Guess who was lucky enough to get to dream up questions for the enoumously talented, superbly big brained John E. Stith? That’s right, this girl! Be jealous people, this guy is amazing! Mr. Stith has had an amazing career (it’s not over yet)! He’s written several hard core Science Fiction Books, Mystery and countless articles and blog posts. Seriously, check him out!
(I totally stole the picture from your website, I hope that’s ok)
Let the fun begin…
Meli: You have a long list of nominations and awards, which is the most satisfying?
Stith: The Nebula Award nomination would have to be the best so far. Any award process can prove fickle, but the acknowledgement from my professional colleagues was a giant feel-good moment.
Meli: Which book, or other work, are you most proud of, and why?
Stith: MANHATTAN TRANSFER and REDSHIFT RENDEZVOUS stand out for me, MT for the large scale spectacle (Manhattan being kidnapped) and RR for the culmination of a lot of research and tough work to take a very hard SF idea and transform it into a story (a hyperspace craft hijacking in a slow-light environment).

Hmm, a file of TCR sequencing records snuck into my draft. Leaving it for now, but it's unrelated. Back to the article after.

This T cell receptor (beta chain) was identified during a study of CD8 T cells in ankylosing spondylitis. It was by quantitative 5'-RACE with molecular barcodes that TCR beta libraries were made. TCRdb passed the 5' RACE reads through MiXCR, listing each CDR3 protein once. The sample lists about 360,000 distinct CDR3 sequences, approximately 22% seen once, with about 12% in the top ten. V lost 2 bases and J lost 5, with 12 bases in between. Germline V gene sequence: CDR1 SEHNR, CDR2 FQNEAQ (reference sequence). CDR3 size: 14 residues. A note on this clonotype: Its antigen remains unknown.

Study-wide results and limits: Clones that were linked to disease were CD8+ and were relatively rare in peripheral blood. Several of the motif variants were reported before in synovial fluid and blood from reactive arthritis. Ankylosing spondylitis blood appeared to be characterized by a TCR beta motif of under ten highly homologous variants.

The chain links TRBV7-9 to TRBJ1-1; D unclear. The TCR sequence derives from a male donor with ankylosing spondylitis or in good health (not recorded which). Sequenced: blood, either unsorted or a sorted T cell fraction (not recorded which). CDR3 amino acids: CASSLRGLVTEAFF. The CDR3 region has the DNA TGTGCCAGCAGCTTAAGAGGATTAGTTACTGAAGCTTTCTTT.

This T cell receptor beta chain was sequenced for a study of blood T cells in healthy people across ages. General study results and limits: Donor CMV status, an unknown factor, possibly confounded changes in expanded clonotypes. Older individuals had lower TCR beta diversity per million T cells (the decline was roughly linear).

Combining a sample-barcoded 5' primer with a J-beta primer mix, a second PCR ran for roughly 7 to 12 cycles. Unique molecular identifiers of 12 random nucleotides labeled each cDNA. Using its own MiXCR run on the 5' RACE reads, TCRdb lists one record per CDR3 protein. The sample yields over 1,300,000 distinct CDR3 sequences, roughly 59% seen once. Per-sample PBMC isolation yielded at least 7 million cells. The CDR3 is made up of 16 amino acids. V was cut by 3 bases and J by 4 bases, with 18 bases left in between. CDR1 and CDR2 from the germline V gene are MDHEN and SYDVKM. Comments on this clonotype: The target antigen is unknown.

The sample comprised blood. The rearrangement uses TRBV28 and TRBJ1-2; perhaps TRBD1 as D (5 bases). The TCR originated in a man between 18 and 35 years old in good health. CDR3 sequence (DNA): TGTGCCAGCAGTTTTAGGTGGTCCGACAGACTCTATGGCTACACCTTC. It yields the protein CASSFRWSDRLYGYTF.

Meli: What is your writing environment like? Do you like it quiet, or write in a coffee shop? Do you prefer a computer, pen and paper or an old school typewriter?
Stith: I much prefer my quiet office and a computer. A few of my peers in Science Fiction & Fantasy Writers of America were surprisingly resistant to move to computers when the revolution came. I jumped in head first.
Meli: What type of writing environment do you find gives you the most bang for the buck, so to speak?
Stith: I love a dual-monitor setup so I can see the manuscript in a large window and have my research and note files constantly visible, too. An Internet connection to the web has transformed my workflow.
Meli: When are you at your most creative?
Stith: Generally I peak during work hours at home. It’s not always predictable.
Meli: Who is, or was the biggest influence in your writing and your writing style?
Stith: Two groups of writers. Group one includes various favorite writers who inspired me to write, including Robert Heinlein, Robert B. Parker, Clifford Simak, Dick Francis, Isaac Asimov, Ray Bradbury, Andre Norton, and many more.
The other group of writers includes friends I workshopped countless manuscripts with as I improved my skills: Ed Bryant Jr., Cynthia Felice, Simon Hawke, Dan Simmons, Steve & Melanie Tem, Connie Willis, David Zindell, and many others.